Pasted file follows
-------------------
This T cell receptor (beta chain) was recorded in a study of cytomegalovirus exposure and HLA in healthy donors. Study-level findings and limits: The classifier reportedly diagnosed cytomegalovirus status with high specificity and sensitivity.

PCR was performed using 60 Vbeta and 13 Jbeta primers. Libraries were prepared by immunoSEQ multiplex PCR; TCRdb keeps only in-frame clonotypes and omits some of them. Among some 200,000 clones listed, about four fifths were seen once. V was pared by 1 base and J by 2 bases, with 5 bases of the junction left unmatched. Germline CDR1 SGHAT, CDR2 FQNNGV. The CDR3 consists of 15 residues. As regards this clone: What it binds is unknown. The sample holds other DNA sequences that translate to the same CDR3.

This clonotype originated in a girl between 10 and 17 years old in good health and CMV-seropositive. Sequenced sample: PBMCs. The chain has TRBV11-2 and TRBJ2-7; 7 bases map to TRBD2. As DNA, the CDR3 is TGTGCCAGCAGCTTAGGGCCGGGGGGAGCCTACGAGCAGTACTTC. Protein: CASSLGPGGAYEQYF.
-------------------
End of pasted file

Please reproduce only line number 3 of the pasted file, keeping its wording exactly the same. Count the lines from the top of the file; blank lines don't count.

This clonotype originated in a girl between 10 and 17 years old in good health and CMV-seropositive. Sequenced sample: PBMCs. The chain has TRBV11-2 and TRBJ2-7; 7 bases map to TRBD2. As DNA, the CDR3 is TGTGCCAGCAGCTTAGGGCCGGGGGGAGCCTACGAGCAGTACTTC. Protein: CASSLGPGGAYEQYF.